One of the aspects I find most attractive about learning how to use CATIA is that there are numerous CATIA careers you can choose from. Not only are each of the individual career lines dynamic and ever evolving, but because an engineering degree is such a highly regarded credential, you can easily make a switch from one to another at any point in your career. Moreover, the salaries and benefits involved in each of your career options are lucrative given the demand for quality talent. So let me summarize a few CATIA careers you can pursue. You can read more a few of these in detail by following the links below.
Invaluable CATIA Skills
What are the best CATIA skills to learn? In my professional career I have found there to be a few CATIA skills that, if you possess a few or all of them, will make you a nearly invaluable and indispensable resource. My top four CATIA skills to learn are:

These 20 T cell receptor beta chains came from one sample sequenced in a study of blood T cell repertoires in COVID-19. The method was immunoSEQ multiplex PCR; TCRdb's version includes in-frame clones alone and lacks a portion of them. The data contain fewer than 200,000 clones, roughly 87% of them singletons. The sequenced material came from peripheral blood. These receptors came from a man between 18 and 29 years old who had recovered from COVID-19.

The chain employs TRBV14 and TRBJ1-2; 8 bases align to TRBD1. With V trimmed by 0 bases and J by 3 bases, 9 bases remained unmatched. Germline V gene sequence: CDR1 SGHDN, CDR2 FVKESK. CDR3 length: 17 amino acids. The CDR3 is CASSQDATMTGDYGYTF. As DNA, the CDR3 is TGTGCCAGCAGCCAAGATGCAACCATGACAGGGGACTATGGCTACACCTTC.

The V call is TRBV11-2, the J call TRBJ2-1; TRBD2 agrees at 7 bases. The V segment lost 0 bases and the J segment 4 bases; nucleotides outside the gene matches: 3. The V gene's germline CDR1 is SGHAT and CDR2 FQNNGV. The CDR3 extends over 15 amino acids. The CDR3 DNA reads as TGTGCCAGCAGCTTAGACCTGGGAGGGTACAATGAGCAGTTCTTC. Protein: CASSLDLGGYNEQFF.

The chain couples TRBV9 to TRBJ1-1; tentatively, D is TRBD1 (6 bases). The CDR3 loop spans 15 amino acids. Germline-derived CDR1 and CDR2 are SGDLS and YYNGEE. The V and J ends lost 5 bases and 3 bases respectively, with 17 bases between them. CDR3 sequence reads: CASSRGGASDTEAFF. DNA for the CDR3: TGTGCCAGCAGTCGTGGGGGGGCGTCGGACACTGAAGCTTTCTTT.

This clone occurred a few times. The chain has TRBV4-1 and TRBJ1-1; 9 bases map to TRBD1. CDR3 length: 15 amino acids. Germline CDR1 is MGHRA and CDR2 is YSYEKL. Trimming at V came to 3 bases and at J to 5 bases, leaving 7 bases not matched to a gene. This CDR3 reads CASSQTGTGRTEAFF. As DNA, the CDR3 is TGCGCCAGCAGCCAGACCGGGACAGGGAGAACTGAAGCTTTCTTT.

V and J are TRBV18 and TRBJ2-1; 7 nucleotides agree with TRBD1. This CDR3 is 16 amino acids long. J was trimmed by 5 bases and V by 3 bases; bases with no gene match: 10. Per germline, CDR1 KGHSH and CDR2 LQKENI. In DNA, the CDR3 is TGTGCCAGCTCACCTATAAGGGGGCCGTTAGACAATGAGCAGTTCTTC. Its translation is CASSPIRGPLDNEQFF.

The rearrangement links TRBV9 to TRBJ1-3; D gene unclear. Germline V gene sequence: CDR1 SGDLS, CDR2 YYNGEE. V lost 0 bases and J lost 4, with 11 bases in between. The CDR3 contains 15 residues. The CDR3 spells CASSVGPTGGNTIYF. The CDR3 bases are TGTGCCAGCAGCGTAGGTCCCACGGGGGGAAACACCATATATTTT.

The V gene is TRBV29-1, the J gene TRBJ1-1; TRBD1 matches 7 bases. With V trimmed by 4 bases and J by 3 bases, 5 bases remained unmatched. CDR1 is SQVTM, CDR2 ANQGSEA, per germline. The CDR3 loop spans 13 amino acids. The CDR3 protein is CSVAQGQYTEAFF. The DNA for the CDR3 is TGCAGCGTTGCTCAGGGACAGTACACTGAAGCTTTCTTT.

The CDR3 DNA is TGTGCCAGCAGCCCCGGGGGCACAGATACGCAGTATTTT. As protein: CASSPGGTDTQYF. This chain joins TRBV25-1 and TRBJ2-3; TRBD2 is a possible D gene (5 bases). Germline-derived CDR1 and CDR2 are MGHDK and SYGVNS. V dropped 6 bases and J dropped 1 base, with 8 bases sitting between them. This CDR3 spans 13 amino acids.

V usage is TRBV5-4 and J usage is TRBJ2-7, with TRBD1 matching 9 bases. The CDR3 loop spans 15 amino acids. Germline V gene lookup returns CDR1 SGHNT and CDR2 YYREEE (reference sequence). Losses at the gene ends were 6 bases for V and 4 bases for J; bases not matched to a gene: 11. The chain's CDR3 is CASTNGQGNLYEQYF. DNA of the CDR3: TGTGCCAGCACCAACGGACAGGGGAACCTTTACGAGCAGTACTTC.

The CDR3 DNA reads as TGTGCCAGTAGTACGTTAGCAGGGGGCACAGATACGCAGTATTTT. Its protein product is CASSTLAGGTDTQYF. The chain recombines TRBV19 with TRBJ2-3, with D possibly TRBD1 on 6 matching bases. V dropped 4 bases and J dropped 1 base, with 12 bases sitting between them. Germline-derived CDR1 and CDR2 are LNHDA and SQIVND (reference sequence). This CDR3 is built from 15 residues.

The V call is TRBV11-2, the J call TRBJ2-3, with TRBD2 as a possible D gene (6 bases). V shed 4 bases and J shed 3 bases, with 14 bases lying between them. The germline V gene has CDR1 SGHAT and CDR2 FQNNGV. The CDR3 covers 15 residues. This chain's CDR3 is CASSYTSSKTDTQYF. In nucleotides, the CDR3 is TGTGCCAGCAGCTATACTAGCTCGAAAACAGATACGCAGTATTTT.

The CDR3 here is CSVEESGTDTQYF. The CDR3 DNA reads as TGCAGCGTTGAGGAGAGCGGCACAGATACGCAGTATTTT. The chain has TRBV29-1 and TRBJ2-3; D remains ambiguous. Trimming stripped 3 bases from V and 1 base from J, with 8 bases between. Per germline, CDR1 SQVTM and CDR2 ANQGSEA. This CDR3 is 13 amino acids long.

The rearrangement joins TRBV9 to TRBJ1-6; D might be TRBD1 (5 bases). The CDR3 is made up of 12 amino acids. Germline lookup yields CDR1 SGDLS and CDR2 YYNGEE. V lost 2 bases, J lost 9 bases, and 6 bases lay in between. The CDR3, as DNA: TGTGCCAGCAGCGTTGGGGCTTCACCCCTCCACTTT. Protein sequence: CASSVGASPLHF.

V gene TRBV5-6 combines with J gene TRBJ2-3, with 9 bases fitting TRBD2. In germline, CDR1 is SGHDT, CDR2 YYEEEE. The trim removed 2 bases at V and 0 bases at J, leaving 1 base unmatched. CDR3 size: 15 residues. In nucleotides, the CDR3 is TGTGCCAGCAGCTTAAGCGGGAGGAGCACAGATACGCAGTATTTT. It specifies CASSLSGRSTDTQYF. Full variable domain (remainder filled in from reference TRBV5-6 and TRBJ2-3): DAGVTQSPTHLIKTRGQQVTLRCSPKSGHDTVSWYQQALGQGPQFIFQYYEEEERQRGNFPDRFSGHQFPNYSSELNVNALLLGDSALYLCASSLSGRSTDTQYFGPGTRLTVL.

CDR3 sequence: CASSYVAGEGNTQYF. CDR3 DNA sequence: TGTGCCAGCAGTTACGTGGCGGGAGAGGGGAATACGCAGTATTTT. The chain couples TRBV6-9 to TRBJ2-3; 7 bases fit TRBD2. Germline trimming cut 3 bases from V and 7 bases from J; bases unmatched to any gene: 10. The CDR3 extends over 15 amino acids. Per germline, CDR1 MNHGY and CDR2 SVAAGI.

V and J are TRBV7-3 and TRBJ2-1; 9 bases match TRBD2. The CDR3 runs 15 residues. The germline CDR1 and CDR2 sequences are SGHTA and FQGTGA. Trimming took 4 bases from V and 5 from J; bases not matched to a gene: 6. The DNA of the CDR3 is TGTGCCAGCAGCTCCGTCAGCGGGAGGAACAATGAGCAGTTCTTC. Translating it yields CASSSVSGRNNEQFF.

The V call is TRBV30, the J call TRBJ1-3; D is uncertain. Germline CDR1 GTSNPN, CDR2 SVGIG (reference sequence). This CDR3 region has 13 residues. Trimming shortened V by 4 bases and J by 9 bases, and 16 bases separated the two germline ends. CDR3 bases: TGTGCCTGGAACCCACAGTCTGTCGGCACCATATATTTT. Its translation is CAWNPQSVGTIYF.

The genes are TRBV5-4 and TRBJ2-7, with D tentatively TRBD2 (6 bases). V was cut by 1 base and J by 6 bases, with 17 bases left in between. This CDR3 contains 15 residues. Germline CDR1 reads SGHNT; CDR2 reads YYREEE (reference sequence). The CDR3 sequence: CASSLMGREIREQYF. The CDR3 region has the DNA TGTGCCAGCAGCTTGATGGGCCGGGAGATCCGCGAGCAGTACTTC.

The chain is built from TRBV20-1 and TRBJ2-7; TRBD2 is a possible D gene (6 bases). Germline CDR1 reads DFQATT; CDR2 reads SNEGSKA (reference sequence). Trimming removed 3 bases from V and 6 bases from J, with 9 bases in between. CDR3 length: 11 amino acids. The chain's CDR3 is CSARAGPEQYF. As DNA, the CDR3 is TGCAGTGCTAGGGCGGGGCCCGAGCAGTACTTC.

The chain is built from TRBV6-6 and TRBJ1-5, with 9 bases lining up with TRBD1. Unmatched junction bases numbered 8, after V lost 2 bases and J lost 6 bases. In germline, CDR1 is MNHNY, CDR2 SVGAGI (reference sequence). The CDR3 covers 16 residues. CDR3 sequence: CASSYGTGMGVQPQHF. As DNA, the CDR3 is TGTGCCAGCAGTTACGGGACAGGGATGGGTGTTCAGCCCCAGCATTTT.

- Advanced Surfacing (Generative Shape Design workbench)
- NC Programming (Advanced Machining workbench)
- Stress analysis/FEA (Generative Structural Analysis workbench)
- CATIA VBA Macros
Don’t be afraid to ask your employer for training in a specific area. Remember to show/tell them how it will improve your efficiency and productivity.
In addition to learning specific CATIA workbenches, there are two actions I took outside of a job which significantly helped my career as a CAD engineer.
I discuss how learning CATIA macros helped saved my career in the About section of this website and you can click here to learn how creating my own website has helped my professional career.
As you can see there are several CATIA design engineer career options, and each one of these can be a very lucrative profession. Learning how to program CATIA macros can expedite your career success in each of these professions. I hope I’ve helped you and inspired you to improve your skills. Search for CATIA jobs near you using our job board.